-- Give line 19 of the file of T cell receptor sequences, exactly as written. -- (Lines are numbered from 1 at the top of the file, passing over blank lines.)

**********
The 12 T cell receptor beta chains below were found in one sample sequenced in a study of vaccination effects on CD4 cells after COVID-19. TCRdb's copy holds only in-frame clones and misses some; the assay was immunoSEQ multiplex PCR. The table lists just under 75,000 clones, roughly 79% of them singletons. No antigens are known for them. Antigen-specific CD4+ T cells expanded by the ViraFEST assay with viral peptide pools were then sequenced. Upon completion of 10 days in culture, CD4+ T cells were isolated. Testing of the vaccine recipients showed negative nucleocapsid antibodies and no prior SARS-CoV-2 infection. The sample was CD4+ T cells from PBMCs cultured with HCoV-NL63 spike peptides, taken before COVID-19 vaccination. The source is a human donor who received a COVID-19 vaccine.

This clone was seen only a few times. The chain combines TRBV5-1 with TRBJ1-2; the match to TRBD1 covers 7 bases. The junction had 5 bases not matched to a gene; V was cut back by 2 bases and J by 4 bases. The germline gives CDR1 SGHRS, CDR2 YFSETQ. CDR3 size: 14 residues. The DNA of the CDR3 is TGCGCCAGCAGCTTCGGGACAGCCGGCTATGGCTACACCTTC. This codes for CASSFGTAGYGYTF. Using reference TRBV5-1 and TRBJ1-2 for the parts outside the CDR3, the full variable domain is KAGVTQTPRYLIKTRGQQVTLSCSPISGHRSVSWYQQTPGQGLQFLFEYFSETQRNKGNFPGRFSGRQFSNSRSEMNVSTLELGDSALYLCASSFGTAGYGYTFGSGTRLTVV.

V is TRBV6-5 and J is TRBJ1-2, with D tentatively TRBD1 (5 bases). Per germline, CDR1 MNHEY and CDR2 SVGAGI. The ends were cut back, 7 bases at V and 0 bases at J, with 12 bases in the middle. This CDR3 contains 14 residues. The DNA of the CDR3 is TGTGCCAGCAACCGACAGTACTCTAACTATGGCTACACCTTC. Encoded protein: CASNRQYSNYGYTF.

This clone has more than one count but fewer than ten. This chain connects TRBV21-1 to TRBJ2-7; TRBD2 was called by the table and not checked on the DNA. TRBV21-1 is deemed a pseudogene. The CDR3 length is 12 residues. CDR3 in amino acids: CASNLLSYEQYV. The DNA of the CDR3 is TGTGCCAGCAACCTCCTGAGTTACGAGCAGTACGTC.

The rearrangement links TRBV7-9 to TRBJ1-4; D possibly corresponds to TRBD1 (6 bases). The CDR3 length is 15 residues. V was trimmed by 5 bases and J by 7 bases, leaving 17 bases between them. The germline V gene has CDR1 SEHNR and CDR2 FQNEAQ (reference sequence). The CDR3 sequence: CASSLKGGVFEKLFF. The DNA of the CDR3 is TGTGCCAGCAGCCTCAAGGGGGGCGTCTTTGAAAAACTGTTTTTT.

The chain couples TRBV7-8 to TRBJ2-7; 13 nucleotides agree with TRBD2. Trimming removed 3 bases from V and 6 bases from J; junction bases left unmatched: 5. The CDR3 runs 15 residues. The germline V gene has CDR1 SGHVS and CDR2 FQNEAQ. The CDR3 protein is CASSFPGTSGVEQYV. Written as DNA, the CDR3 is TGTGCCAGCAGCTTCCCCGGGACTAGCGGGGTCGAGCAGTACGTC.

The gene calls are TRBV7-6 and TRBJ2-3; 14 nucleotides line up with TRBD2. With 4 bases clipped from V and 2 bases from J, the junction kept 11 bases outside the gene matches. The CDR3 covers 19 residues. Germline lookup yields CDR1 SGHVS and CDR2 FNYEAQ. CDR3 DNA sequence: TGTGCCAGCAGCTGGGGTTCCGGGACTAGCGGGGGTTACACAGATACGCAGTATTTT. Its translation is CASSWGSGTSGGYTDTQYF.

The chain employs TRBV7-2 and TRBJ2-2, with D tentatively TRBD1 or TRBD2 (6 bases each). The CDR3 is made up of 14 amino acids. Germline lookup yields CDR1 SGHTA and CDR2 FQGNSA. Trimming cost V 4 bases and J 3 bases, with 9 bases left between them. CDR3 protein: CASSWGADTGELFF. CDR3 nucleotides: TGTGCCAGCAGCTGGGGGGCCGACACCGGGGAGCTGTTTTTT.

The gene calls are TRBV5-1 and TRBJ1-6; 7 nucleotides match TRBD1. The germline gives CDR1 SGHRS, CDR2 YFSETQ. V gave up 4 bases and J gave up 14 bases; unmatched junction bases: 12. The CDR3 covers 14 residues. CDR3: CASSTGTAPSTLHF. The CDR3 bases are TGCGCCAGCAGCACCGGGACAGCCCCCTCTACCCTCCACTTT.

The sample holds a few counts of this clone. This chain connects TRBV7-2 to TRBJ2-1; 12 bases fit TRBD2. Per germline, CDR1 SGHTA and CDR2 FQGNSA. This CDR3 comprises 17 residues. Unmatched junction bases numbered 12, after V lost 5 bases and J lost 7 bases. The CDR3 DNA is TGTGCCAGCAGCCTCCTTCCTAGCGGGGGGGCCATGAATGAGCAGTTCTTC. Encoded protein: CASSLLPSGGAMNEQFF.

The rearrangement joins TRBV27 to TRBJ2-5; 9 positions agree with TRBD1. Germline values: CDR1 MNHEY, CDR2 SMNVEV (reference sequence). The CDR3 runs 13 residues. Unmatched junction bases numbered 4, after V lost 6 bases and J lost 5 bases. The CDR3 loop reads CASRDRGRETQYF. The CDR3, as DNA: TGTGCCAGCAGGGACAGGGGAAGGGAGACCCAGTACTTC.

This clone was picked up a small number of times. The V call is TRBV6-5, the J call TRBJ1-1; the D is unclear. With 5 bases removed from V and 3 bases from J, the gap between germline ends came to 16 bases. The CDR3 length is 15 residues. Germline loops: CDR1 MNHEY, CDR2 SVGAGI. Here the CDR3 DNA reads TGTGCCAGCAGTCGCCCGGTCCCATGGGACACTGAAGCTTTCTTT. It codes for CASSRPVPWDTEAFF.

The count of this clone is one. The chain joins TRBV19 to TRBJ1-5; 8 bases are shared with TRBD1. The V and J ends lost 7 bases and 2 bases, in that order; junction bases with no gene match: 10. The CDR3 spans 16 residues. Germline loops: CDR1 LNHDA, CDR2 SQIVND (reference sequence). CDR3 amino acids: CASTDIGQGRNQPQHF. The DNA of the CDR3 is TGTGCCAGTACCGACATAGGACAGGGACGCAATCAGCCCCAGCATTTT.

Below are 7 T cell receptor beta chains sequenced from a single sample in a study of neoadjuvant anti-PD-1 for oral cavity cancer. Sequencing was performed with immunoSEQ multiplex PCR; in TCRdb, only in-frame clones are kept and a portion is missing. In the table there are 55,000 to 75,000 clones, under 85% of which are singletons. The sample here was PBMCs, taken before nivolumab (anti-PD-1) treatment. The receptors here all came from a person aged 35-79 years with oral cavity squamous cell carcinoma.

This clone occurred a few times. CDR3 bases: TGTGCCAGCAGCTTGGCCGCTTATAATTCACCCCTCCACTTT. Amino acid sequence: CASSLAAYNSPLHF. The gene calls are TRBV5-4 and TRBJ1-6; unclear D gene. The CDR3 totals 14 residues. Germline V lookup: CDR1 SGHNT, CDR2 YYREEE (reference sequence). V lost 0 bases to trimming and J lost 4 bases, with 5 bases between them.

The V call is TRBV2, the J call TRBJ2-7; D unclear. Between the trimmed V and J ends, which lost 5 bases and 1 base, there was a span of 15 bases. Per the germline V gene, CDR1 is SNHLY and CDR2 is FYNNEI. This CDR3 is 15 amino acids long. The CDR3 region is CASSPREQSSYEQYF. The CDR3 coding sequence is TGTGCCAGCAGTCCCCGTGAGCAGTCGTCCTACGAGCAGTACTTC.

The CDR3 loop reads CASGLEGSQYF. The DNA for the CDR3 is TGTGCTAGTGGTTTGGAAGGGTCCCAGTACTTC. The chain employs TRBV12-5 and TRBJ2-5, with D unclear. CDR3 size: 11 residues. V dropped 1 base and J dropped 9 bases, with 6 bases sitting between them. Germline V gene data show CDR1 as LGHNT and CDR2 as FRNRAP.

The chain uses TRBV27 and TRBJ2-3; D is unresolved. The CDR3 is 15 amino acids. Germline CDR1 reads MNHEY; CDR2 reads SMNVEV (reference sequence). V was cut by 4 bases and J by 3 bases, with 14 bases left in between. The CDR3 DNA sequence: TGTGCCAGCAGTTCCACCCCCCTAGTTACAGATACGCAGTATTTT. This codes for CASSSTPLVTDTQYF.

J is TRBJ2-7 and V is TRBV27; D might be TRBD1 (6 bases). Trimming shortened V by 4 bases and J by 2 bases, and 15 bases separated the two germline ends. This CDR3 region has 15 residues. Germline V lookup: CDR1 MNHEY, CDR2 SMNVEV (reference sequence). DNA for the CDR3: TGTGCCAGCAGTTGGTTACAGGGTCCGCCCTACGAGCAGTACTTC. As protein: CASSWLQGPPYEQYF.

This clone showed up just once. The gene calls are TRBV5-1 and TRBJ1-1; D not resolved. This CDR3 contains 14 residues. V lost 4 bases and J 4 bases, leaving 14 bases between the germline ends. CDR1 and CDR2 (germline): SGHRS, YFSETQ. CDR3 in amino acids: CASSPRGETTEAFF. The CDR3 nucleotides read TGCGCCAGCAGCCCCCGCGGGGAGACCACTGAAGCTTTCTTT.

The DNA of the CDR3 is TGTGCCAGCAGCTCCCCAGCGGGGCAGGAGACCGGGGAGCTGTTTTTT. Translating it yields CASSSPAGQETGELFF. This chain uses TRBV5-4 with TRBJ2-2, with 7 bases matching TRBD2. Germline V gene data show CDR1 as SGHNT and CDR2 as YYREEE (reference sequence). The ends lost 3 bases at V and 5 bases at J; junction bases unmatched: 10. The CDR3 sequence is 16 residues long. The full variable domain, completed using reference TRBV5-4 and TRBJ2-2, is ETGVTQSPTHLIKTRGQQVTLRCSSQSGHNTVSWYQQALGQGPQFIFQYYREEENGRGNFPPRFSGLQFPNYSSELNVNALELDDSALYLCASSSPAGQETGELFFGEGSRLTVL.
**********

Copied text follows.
J is TRBJ2-7 and V is TRBV27; D might be TRBD1 (6 bases). Trimming shortened V by 4 bases and J by 2 bases, and 15 bases separated the two germline ends. This CDR3 region has 15 residues. Germline V lookup: CDR1 MNHEY, CDR2 SMNVEV (reference sequence). DNA for the CDR3: TGTGCCAGCAGTTGGTTACAGGGTCCGCCCTACGAGCAGTACTTC. As protein: CASSWLQGPPYEQYF.